- Total deficit of intelligent leadership, intelligent economic policies and political will from so-called African “leaders” and governments to revive the sector. Total deficit of intelligent government policies to protect and support local cotton farmers and to promote local value addition and consumption of local cotton/textiles to revive the local cotton and textile industry.
- Absence of public and industrial infrastructures (energy, inexistant/outdated industrial cotton processing machinery, roads, etc.) which translates into high energy costs, high production/processing costs, high transport costs, high taxes, etc., which result in loss of competitiveness and profitability for cotton farmers, ginners, weavers and for the entire textile sector.
- Dumping of "kifua" ( used imported clothing which literally translates into "dead white mens' clothing in Swahili/Tanzania) on the local market which destroys the local cotton and textile industry.
No local value-addition
- Cotton lint exported raw (non-processed) and thus the price of cotton lint is subjected to the dictate of the world market/casino, distorted by Western cotton subsidies and the “ invisible hand ” of speculators and multinationals through IMF & World Bank policies that deliberately promote overproduction and export of monoculture so-called "cash" crops ( i.e. cotton, coffee, cocoa, etc.) to repay the so-called “debt”...
- No local value-addition in cotton producing countries ( over 80-90% of cotton exported raw/nonprocessed) = no local employment creation, no revenue generation, no wealth creation, no economic growth generated within the sector and in the economy as a whole.
Reliance on lint exports: vicious trap cycle
- Thus, Africa’s exclusive reliance on cotton lint exports (+80%-90%) makes it entirely dependent on the dictates of the world market and on exogenous economic/structural/political factors over which Africa has no control ( i.e. Western cotton subsidies, structural oversupply, $US exchange rate, oil prices, input costs, price of cotton lint on the world market, etc.)
- Cotton sector trapped in the “ Colonial Pact ” ( i.e. export raw cotton and import (used) clothing at a loss (to add insult to economic injury.)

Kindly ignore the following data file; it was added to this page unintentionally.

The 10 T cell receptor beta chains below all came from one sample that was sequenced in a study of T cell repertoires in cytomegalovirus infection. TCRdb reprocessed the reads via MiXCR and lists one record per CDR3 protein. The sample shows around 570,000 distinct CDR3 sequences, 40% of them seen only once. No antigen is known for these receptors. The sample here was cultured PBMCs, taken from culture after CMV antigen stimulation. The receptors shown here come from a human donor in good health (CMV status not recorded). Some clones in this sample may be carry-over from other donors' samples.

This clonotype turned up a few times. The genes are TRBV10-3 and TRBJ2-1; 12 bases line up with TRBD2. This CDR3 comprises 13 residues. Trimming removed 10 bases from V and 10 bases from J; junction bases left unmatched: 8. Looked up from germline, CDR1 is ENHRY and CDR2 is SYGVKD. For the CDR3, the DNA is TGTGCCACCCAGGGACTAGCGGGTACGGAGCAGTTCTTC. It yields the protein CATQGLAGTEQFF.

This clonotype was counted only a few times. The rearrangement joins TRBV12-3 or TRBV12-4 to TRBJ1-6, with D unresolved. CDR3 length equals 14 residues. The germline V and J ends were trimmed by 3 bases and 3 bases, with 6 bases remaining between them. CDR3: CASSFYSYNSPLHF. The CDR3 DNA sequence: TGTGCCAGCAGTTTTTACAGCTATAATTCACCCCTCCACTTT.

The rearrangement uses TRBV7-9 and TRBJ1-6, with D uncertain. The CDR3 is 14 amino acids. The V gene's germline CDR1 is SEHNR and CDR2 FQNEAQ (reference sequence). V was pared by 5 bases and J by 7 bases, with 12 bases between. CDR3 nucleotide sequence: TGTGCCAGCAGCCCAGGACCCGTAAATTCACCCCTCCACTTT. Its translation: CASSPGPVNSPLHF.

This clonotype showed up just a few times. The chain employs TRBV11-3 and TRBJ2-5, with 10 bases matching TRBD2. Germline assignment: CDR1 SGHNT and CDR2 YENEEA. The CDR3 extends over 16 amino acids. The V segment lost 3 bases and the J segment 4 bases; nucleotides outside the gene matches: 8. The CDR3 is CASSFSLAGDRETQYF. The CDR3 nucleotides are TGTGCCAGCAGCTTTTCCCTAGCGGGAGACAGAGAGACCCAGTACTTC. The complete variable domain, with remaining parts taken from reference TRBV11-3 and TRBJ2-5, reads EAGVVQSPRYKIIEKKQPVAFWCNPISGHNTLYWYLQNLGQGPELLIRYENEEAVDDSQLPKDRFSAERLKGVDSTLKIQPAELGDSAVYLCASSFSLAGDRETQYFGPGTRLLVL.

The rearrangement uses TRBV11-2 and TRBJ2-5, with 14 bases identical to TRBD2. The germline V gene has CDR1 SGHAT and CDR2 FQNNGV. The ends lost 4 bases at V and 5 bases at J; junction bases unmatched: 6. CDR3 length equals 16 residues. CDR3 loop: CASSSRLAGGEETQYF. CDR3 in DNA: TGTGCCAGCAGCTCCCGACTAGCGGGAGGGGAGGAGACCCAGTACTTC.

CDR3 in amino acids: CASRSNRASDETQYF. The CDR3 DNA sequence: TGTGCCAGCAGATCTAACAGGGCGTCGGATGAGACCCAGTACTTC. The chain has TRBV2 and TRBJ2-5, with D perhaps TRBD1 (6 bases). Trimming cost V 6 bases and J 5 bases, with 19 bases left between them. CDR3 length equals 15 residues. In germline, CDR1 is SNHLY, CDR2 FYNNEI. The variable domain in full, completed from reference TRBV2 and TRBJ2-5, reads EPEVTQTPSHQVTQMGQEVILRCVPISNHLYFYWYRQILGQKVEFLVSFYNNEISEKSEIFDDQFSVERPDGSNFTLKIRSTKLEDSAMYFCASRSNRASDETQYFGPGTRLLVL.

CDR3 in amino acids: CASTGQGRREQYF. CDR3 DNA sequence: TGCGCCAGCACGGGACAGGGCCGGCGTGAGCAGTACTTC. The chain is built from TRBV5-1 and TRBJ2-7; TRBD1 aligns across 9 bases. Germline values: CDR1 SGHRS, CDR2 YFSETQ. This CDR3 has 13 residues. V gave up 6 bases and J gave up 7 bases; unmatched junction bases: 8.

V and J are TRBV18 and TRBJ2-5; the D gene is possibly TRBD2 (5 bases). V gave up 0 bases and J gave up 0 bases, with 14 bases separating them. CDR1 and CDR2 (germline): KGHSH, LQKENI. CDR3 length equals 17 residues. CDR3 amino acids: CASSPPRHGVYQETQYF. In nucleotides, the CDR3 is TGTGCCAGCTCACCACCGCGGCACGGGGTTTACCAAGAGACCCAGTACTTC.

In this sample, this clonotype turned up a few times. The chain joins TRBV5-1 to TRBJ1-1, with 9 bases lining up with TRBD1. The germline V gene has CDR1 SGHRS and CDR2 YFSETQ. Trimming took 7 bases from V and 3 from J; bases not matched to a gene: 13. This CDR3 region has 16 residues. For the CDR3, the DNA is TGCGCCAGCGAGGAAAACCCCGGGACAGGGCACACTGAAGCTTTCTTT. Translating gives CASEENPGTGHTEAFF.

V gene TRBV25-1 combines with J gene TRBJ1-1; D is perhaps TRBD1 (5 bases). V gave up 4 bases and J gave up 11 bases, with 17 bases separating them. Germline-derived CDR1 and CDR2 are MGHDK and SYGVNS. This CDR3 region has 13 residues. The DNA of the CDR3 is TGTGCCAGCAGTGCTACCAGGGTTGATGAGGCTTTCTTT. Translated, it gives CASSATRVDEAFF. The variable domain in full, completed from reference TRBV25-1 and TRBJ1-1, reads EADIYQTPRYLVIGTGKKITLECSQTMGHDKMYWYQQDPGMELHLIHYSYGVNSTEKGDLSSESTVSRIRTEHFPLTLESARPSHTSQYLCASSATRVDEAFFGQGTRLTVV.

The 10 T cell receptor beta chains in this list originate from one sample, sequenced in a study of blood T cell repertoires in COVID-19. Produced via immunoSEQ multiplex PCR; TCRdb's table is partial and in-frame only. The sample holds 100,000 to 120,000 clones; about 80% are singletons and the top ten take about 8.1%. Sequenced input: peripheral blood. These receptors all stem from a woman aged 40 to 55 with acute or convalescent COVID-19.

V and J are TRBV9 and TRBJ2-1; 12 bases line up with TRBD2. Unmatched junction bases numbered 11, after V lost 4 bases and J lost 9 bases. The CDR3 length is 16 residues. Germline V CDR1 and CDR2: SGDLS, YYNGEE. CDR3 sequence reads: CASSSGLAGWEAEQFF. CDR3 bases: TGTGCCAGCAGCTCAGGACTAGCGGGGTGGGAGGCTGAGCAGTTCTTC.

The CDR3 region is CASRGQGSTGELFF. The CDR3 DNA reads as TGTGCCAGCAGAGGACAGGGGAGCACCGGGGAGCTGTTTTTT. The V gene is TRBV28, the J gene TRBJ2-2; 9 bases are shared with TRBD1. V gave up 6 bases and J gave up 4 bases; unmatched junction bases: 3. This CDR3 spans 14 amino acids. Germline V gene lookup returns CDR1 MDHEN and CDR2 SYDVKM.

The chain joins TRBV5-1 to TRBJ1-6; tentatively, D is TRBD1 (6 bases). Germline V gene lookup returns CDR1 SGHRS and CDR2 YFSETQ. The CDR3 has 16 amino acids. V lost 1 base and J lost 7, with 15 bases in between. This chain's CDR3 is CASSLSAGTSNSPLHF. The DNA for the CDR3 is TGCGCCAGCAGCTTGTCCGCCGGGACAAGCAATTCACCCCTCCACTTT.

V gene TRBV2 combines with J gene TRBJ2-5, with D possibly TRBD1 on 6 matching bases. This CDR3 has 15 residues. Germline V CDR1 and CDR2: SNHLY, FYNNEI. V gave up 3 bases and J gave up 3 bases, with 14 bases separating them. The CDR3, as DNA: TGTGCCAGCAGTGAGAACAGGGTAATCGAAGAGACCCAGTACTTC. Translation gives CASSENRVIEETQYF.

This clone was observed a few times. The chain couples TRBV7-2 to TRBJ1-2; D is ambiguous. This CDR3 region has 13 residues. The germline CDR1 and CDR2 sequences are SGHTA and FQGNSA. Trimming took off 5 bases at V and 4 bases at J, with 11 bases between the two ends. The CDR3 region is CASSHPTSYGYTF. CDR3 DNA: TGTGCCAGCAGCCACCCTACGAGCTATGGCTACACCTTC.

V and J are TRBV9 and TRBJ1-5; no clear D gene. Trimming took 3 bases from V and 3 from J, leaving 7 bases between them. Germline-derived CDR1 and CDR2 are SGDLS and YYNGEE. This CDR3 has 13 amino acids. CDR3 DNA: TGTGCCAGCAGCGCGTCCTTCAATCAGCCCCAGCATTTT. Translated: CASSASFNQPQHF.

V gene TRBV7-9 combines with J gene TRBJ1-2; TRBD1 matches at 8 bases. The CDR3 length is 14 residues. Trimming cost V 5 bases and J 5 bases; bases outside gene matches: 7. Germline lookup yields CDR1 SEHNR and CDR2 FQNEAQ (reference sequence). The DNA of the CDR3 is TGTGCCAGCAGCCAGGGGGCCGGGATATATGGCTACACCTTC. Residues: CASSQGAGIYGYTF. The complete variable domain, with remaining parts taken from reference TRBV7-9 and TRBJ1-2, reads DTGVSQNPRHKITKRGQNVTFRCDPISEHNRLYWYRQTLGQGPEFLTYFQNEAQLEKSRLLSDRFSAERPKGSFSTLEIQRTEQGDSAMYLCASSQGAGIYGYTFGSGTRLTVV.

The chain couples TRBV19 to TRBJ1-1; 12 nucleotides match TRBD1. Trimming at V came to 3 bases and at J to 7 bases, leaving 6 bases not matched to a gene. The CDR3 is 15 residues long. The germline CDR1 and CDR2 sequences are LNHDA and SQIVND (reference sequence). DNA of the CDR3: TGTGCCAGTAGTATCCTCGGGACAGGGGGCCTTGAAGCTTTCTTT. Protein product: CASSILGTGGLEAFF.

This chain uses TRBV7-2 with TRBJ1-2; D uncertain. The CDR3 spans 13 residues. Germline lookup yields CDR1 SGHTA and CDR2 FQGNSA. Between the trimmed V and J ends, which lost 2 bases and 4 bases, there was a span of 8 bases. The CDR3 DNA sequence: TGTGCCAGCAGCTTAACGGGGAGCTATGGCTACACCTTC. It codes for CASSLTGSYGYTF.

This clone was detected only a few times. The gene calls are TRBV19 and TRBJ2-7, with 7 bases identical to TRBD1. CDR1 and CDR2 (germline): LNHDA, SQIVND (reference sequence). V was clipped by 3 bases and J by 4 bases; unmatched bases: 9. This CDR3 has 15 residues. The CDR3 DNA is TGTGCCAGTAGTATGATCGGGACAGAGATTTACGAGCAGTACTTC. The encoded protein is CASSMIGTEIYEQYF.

Example: Cotton sector in Tanzania - "Kifua" economy...
According to statistics published by the Tanzanian Cotton Board, the cotton sector in Tanzania used to provide employment to over 40% of the population, contribute 15%-20% to the GNP and was the second largest source of foreign exchange, before the IMF's infamous Structural Adjustment Program completely bankrupted, liberalized and privatized the sector.
Tanzania cotton & textile trade
Over 80% of the cotton produced in Tanzania is exported raw (non-processed ) in the form of lint. According to statistics published by the Tanzanian Cotton Board, the Tanzanian government generates on average $US 40 million annually in cotton lint exports, but annually imports over $US 80 million of textiles and garments, out of which 62% constitutes used imported clothing known as“kifua.”
Thus, such self-defeating and mediocre economic policies not only generate huge financial loses for the people of Tanzania, but also floods the market with cheap " kifua/dead white mens' clothing " which destroys the local textile industry. Furthermore, lack of local processing and local value addition fails to create crucially lacking and desperately needed local employment and generate income within the sector and economic growth within the economy. To add insult to economic injury, local inhabitants are left with no other alternative than to wear their humiliation daily in the form of “ kifua”
As the late President of Tanzania Julius Nyerere rightly said: « Africans produce what they do not consume and consume what they do not produce. That has become the basis for African economic enslavement. »
In fact, the architecture of African economies has not changed over the last +100 years, since the infamous Berlin Conference. Indeed, Africa is still in its essence a plantation (and a mining) colonial economy trapped in the Colonial Pact. And sadly, over fifty years after so-called "independence", Tanzania and other African countries still “ produce what they do not consume and consume what they do not produce.”
As briefly explained in this paper, simply increasing cotton yields without addressing the root economic, structural and political causes behind the collapse of the cotton sector will not put an end to the plight, suffering and mass suicides of cotton farmers. On the contrary, it will further worsen their plight. We must therefore urgently shift the global debate on Bt cotton from the contentious issues of yields, pest resistance and pesticide usage to an economic debate to identify, address and resolve the root economic, structural and political causes behind the collapse of the cotton sector in Africa, India and around the world.